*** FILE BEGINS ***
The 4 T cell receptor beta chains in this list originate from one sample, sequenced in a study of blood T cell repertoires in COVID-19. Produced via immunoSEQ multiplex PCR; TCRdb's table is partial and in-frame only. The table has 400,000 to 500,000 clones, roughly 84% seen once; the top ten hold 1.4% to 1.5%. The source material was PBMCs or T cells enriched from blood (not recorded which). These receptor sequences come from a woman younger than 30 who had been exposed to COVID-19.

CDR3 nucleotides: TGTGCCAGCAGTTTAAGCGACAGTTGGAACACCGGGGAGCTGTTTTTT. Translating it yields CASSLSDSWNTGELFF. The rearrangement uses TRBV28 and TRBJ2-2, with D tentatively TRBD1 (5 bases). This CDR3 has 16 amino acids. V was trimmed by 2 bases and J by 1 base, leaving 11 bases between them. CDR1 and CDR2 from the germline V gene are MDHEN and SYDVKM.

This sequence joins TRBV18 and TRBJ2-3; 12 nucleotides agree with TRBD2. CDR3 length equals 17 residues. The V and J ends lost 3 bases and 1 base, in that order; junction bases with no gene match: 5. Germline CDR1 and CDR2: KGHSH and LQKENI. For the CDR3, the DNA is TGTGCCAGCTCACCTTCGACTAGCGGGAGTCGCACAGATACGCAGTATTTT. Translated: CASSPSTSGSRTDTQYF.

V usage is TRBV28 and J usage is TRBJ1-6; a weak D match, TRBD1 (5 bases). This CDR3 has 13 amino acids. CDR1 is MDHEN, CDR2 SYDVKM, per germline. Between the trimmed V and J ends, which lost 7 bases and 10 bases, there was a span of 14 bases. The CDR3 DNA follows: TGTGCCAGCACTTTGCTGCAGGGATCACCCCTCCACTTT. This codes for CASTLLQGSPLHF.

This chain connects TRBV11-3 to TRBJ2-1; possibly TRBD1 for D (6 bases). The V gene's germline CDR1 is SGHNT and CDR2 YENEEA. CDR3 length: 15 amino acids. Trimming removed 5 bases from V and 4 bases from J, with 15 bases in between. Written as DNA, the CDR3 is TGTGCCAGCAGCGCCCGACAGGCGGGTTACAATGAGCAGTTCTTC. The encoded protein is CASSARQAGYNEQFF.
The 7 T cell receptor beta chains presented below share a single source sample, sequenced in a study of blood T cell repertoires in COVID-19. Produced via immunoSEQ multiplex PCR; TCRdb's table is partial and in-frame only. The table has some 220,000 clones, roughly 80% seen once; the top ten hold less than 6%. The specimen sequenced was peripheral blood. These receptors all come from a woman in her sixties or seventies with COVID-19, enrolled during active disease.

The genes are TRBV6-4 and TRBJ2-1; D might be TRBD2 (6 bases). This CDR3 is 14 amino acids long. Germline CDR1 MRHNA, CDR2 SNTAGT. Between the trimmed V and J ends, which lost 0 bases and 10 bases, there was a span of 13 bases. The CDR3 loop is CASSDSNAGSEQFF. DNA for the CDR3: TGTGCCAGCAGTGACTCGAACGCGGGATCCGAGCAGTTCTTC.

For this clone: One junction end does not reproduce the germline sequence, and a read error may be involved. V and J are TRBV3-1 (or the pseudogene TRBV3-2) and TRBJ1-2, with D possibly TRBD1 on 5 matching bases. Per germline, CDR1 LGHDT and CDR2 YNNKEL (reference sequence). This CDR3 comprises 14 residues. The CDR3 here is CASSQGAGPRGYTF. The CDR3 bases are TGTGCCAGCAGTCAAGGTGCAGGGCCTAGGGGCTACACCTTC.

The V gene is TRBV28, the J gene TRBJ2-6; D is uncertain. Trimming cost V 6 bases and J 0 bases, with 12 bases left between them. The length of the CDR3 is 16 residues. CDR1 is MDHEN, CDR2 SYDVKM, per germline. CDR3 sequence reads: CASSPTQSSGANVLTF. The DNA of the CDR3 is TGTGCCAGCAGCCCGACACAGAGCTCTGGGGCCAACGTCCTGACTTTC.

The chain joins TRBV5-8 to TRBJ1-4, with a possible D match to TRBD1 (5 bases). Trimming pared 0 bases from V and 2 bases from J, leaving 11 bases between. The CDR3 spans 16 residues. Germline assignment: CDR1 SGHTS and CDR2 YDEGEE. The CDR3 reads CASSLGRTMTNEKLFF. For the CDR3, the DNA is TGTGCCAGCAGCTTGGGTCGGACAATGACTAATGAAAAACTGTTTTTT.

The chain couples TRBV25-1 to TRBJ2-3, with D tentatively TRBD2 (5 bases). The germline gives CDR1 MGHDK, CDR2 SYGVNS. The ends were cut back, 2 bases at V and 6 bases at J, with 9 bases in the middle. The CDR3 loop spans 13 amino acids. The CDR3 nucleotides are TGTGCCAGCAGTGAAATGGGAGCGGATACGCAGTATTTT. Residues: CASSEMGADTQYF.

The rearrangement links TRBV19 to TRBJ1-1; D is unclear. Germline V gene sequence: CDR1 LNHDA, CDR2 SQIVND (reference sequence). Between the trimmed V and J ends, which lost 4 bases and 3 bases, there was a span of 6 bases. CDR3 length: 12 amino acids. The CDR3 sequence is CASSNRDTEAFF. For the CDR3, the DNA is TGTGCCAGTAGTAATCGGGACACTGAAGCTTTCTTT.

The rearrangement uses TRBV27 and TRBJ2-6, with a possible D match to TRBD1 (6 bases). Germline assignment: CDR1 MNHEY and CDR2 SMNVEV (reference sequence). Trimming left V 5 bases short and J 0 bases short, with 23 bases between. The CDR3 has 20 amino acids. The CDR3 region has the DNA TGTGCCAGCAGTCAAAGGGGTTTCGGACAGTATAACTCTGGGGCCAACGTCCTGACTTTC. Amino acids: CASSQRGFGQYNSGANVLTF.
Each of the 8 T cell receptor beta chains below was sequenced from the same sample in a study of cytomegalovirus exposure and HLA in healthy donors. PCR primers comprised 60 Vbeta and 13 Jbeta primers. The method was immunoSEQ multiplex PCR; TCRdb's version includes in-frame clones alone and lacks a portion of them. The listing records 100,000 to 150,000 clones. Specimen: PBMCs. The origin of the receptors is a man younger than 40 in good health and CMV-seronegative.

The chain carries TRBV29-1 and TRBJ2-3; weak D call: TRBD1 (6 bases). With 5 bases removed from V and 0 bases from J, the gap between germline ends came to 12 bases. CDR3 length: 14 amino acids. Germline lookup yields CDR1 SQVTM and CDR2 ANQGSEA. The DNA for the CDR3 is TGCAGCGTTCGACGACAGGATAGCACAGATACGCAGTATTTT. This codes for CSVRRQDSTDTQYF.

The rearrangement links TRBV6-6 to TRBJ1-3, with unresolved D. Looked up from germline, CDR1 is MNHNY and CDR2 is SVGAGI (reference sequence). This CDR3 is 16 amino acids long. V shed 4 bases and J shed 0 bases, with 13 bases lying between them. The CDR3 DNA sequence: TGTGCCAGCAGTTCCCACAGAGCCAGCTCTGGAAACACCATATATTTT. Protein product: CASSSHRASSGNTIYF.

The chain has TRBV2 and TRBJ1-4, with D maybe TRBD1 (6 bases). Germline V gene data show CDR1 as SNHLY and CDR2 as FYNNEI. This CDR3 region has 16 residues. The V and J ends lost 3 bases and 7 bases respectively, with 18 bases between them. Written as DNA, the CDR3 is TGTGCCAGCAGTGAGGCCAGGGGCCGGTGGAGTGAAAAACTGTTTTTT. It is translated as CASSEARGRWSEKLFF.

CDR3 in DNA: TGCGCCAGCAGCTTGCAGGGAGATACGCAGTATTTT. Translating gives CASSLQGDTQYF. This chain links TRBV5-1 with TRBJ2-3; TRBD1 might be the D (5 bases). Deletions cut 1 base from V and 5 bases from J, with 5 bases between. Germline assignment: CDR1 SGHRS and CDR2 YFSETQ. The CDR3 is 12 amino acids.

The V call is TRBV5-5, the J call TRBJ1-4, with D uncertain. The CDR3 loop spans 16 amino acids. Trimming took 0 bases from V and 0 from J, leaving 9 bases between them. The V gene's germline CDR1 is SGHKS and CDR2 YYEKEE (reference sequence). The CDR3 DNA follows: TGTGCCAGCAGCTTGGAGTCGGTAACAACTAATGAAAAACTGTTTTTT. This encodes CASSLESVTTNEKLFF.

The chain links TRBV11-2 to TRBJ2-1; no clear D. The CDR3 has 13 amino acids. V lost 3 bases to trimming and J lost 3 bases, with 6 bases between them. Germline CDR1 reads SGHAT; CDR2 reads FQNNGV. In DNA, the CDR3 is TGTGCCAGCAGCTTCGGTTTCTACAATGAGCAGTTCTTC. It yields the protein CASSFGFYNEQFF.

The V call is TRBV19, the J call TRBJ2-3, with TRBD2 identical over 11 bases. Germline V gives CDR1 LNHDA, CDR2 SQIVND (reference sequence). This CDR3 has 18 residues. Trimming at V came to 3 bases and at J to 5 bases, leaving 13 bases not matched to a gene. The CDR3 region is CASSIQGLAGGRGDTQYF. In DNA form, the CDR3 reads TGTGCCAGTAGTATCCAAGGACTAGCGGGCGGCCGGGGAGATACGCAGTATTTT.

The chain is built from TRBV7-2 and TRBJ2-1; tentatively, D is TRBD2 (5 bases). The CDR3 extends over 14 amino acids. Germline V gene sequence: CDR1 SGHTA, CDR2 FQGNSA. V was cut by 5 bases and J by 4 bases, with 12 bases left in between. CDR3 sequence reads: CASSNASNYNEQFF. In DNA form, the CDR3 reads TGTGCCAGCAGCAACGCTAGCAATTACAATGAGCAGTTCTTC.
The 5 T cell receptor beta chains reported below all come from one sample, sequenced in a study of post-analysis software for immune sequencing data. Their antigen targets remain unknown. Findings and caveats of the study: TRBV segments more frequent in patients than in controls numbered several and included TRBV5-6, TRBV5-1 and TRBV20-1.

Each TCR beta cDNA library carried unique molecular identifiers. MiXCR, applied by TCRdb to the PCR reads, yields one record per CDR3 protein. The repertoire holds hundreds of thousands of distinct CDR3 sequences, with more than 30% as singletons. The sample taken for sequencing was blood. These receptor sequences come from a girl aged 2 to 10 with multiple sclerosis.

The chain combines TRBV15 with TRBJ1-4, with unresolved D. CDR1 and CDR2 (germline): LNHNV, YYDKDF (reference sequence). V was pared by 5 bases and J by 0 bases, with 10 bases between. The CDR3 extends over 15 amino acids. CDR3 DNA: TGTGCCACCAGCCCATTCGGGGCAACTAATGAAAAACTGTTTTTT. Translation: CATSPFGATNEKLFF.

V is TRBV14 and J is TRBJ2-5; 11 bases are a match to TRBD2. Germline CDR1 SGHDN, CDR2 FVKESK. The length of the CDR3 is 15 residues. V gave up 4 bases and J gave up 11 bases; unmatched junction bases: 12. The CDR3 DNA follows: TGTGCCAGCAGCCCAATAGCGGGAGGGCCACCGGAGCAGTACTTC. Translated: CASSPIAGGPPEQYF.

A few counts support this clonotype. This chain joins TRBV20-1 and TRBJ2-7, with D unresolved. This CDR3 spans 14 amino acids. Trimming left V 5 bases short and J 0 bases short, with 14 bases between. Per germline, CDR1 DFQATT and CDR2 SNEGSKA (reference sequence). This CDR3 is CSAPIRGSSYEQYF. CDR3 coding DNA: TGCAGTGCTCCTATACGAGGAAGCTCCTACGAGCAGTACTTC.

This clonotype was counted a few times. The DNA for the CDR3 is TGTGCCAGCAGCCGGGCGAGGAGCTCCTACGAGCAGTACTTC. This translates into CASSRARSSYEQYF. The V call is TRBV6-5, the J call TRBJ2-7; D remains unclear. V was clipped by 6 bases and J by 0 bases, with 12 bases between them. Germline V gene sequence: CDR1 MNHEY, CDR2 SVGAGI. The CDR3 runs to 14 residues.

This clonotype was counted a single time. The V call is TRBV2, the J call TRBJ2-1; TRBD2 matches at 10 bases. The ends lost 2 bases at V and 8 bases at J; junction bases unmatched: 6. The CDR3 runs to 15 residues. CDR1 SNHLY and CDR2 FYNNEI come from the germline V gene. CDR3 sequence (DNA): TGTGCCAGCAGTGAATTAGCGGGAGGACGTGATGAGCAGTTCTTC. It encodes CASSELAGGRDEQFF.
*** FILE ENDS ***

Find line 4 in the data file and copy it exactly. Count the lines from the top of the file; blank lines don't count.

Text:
V usage is TRBV28 and J usage is TRBJ1-6; a weak D match, TRBD1 (5 bases). This CDR3 has 13 amino acids. CDR1 is MDHEN, CDR2 SYDVKM, per germline. Between the trimmed V and J ends, which lost 7 bases and 10 bases, there was a span of 14 bases. The CDR3 DNA follows: TGTGCCAGCACTTTGCTGCAGGGATCACCCCTCCACTTT. This codes for CASTLLQGSPLHF.